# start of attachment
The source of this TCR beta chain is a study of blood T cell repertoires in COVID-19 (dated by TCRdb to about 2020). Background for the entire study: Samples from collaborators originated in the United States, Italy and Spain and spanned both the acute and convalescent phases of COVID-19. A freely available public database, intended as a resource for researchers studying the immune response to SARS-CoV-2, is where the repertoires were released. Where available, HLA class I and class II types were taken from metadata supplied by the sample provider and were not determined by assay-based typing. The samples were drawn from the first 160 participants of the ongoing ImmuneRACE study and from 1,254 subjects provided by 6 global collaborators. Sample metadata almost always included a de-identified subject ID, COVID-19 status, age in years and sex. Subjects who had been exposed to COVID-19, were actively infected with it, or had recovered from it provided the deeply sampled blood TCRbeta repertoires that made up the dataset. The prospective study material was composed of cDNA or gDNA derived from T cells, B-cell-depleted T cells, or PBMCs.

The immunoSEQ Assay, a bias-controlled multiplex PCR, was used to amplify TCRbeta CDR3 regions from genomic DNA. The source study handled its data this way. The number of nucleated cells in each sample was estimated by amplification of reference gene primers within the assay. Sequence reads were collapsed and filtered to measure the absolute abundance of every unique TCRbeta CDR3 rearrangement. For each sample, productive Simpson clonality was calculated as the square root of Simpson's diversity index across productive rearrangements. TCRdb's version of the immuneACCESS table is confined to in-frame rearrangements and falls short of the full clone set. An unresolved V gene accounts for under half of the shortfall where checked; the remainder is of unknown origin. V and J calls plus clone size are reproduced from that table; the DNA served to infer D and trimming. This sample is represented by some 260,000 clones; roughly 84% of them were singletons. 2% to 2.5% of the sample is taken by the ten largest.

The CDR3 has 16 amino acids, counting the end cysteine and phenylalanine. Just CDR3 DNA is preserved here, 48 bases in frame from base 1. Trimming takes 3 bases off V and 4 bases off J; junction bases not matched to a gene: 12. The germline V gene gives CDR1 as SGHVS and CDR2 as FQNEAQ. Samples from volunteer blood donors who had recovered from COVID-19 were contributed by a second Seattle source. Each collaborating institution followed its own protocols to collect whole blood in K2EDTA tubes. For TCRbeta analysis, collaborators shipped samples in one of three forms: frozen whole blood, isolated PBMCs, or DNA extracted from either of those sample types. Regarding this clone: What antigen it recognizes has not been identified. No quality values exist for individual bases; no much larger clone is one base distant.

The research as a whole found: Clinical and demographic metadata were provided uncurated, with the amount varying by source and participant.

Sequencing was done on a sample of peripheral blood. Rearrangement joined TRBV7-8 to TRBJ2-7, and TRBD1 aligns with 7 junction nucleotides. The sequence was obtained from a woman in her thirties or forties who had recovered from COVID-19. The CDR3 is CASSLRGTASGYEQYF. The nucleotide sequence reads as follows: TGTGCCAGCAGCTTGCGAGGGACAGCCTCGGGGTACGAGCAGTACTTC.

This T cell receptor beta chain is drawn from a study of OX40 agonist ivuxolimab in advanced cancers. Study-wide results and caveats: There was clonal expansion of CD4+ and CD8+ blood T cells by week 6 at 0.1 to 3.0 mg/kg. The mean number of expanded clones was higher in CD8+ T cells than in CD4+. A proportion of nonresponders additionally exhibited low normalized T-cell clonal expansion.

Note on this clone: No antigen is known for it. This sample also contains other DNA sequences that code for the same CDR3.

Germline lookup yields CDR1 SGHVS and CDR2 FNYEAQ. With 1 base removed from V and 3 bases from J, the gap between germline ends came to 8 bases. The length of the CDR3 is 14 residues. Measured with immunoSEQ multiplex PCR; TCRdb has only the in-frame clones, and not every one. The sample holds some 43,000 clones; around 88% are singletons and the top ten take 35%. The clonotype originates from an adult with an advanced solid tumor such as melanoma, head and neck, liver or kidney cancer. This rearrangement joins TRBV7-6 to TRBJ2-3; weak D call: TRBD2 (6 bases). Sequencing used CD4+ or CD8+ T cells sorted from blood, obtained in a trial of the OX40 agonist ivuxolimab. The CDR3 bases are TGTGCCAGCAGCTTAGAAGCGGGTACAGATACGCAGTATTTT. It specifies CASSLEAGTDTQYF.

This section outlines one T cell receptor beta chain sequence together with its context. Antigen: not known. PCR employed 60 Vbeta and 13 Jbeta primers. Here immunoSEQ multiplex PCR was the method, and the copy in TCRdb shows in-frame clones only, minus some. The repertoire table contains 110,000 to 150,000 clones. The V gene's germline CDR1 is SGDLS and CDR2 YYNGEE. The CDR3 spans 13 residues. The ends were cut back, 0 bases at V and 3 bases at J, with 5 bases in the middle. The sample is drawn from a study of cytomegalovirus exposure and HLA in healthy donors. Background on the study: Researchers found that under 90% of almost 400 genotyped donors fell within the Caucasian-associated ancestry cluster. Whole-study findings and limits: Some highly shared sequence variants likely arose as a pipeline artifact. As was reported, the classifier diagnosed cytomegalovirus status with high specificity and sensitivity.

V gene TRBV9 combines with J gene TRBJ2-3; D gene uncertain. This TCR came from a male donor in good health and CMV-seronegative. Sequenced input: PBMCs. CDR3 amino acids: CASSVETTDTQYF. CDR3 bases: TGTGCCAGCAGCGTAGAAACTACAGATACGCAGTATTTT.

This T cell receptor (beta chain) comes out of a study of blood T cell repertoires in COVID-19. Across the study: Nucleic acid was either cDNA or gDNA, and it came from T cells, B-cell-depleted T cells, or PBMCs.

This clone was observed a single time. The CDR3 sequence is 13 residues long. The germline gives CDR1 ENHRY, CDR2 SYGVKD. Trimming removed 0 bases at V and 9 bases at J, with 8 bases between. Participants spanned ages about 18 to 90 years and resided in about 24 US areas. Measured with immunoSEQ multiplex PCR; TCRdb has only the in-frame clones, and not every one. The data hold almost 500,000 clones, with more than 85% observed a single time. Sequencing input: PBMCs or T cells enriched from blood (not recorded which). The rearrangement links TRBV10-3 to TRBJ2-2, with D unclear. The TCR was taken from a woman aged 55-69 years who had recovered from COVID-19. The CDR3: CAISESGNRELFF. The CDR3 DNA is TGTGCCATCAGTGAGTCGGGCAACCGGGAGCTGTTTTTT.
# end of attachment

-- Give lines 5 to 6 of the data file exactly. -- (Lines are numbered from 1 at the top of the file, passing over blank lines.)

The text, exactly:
Sequencing was done on a sample of peripheral blood. Rearrangement joined TRBV7-8 to TRBJ2-7, and TRBD1 aligns with 7 junction nucleotides. The sequence was obtained from a woman in her thirties or forties who had recovered from COVID-19. The CDR3 is CASSLRGTASGYEQYF. The nucleotide sequence reads as follows: TGTGCCAGCAGCTTGCGAGGGACAGCCTCGGGGTACGAGCAGTACTTC.

This T cell receptor beta chain is drawn from a study of OX40 agonist ivuxolimab in advanced cancers. Study-wide results and caveats: There was clonal expansion of CD4+ and CD8+ blood T cells by week 6 at 0.1 to 3.0 mg/kg. The mean number of expanded clones was higher in CD8+ T cells than in CD4+. A proportion of nonresponders additionally exhibited low normalized T-cell clonal expansion.